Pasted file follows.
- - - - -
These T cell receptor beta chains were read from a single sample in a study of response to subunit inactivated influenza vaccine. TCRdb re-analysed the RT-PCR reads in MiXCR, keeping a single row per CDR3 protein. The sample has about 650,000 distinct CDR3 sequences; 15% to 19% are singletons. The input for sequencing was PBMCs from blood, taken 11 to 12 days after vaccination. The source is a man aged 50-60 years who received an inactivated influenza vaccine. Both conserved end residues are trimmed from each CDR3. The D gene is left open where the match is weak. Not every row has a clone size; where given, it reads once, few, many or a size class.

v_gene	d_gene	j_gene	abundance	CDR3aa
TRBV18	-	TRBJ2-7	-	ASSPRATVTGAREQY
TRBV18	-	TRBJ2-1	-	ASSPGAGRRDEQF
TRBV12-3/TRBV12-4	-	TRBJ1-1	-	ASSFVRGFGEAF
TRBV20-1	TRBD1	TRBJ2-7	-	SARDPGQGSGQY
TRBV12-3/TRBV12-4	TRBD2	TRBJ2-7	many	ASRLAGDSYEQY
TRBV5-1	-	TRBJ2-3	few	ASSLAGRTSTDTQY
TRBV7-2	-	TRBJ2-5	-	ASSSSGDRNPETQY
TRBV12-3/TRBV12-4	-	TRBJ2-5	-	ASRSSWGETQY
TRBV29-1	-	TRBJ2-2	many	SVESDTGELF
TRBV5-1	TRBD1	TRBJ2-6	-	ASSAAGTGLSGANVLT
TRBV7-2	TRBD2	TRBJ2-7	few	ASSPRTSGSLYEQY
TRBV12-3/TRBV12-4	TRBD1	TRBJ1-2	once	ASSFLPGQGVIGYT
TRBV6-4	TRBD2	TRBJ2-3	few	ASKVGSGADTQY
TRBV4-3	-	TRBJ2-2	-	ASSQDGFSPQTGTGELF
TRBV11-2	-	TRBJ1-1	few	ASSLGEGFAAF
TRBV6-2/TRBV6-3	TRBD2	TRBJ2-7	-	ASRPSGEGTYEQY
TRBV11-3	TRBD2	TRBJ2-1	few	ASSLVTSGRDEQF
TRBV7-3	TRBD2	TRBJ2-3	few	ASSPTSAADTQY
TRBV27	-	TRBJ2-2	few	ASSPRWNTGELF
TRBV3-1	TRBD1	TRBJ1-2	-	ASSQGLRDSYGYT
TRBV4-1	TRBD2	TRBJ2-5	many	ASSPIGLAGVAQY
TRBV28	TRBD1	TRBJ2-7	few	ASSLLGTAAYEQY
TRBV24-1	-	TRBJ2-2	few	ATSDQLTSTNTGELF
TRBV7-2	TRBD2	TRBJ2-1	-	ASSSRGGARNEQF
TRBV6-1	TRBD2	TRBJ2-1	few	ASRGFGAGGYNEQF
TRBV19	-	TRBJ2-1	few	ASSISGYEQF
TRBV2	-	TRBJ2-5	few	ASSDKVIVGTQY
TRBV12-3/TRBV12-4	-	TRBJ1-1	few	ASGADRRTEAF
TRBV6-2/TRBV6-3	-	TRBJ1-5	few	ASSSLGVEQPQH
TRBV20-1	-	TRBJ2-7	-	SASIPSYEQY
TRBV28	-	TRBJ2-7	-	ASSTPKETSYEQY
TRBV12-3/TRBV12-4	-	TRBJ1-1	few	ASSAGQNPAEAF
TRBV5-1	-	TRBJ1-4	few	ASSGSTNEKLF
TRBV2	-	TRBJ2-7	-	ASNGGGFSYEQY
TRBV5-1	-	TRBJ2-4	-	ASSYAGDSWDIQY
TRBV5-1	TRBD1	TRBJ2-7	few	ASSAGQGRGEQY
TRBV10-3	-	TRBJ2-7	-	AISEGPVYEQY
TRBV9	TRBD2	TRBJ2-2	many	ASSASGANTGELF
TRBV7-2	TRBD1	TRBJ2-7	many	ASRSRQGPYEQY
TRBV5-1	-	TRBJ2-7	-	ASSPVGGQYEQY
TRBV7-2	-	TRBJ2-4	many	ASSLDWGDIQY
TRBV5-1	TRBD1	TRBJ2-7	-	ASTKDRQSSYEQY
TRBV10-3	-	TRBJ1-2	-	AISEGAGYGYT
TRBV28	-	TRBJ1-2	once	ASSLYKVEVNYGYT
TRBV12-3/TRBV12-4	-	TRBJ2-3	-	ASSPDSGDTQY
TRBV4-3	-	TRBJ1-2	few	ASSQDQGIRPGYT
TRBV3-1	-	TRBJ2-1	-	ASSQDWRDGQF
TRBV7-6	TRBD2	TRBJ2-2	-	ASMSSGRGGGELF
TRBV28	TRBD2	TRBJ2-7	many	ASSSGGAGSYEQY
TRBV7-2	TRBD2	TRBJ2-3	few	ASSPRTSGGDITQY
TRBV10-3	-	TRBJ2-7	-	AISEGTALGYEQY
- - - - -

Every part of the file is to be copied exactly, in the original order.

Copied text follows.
These T cell receptor beta chains were read from a single sample in a study of response to subunit inactivated influenza vaccine. TCRdb re-analysed the RT-PCR reads in MiXCR, keeping a single row per CDR3 protein. The sample has about 650,000 distinct CDR3 sequences; 15% to 19% are singletons. The input for sequencing was PBMCs from blood, taken 11 to 12 days after vaccination. The source is a man aged 50-60 years who received an inactivated influenza vaccine. Both conserved end residues are trimmed from each CDR3. The D gene is left open where the match is weak. Not every row has a clone size; where given, it reads once, few, many or a size class.

v_gene	d_gene	j_gene	abundance	CDR3aa
TRBV18	-	TRBJ2-7	-	ASSPRATVTGAREQY
TRBV18	-	TRBJ2-1	-	ASSPGAGRRDEQF
TRBV12-3/TRBV12-4	-	TRBJ1-1	-	ASSFVRGFGEAF
TRBV20-1	TRBD1	TRBJ2-7	-	SARDPGQGSGQY
TRBV12-3/TRBV12-4	TRBD2	TRBJ2-7	many	ASRLAGDSYEQY
TRBV5-1	-	TRBJ2-3	few	ASSLAGRTSTDTQY
TRBV7-2	-	TRBJ2-5	-	ASSSSGDRNPETQY
TRBV12-3/TRBV12-4	-	TRBJ2-5	-	ASRSSWGETQY
TRBV29-1	-	TRBJ2-2	many	SVESDTGELF
TRBV5-1	TRBD1	TRBJ2-6	-	ASSAAGTGLSGANVLT
TRBV7-2	TRBD2	TRBJ2-7	few	ASSPRTSGSLYEQY
TRBV12-3/TRBV12-4	TRBD1	TRBJ1-2	once	ASSFLPGQGVIGYT
TRBV6-4	TRBD2	TRBJ2-3	few	ASKVGSGADTQY
TRBV4-3	-	TRBJ2-2	-	ASSQDGFSPQTGTGELF
TRBV11-2	-	TRBJ1-1	few	ASSLGEGFAAF
TRBV6-2/TRBV6-3	TRBD2	TRBJ2-7	-	ASRPSGEGTYEQY
TRBV11-3	TRBD2	TRBJ2-1	few	ASSLVTSGRDEQF
TRBV7-3	TRBD2	TRBJ2-3	few	ASSPTSAADTQY
TRBV27	-	TRBJ2-2	few	ASSPRWNTGELF
TRBV3-1	TRBD1	TRBJ1-2	-	ASSQGLRDSYGYT
TRBV4-1	TRBD2	TRBJ2-5	many	ASSPIGLAGVAQY
TRBV28	TRBD1	TRBJ2-7	few	ASSLLGTAAYEQY
TRBV24-1	-	TRBJ2-2	few	ATSDQLTSTNTGELF
TRBV7-2	TRBD2	TRBJ2-1	-	ASSSRGGARNEQF
TRBV6-1	TRBD2	TRBJ2-1	few	ASRGFGAGGYNEQF
TRBV19	-	TRBJ2-1	few	ASSISGYEQF
TRBV2	-	TRBJ2-5	few	ASSDKVIVGTQY
TRBV12-3/TRBV12-4	-	TRBJ1-1	few	ASGADRRTEAF
TRBV6-2/TRBV6-3	-	TRBJ1-5	few	ASSSLGVEQPQH
TRBV20-1	-	TRBJ2-7	-	SASIPSYEQY
TRBV28	-	TRBJ2-7	-	ASSTPKETSYEQY
TRBV12-3/TRBV12-4	-	TRBJ1-1	few	ASSAGQNPAEAF
TRBV5-1	-	TRBJ1-4	few	ASSGSTNEKLF
TRBV2	-	TRBJ2-7	-	ASNGGGFSYEQY
TRBV5-1	-	TRBJ2-4	-	ASSYAGDSWDIQY
TRBV5-1	TRBD1	TRBJ2-7	few	ASSAGQGRGEQY
TRBV10-3	-	TRBJ2-7	-	AISEGPVYEQY
TRBV9	TRBD2	TRBJ2-2	many	ASSASGANTGELF
TRBV7-2	TRBD1	TRBJ2-7	many	ASRSRQGPYEQY
TRBV5-1	-	TRBJ2-7	-	ASSPVGGQYEQY
TRBV7-2	-	TRBJ2-4	many	ASSLDWGDIQY
TRBV5-1	TRBD1	TRBJ2-7	-	ASTKDRQSSYEQY
TRBV10-3	-	TRBJ1-2	-	AISEGAGYGYT
TRBV28	-	TRBJ1-2	once	ASSLYKVEVNYGYT
TRBV12-3/TRBV12-4	-	TRBJ2-3	-	ASSPDSGDTQY
TRBV4-3	-	TRBJ1-2	few	ASSQDQGIRPGYT
TRBV3-1	-	TRBJ2-1	-	ASSQDWRDGQF
TRBV7-6	TRBD2	TRBJ2-2	-	ASMSSGRGGGELF
TRBV28	TRBD2	TRBJ2-7	many	ASSSGGAGSYEQY
TRBV7-2	TRBD2	TRBJ2-3	few	ASSPRTSGGDITQY
TRBV10-3	-	TRBJ2-7	-	AISEGTALGYEQY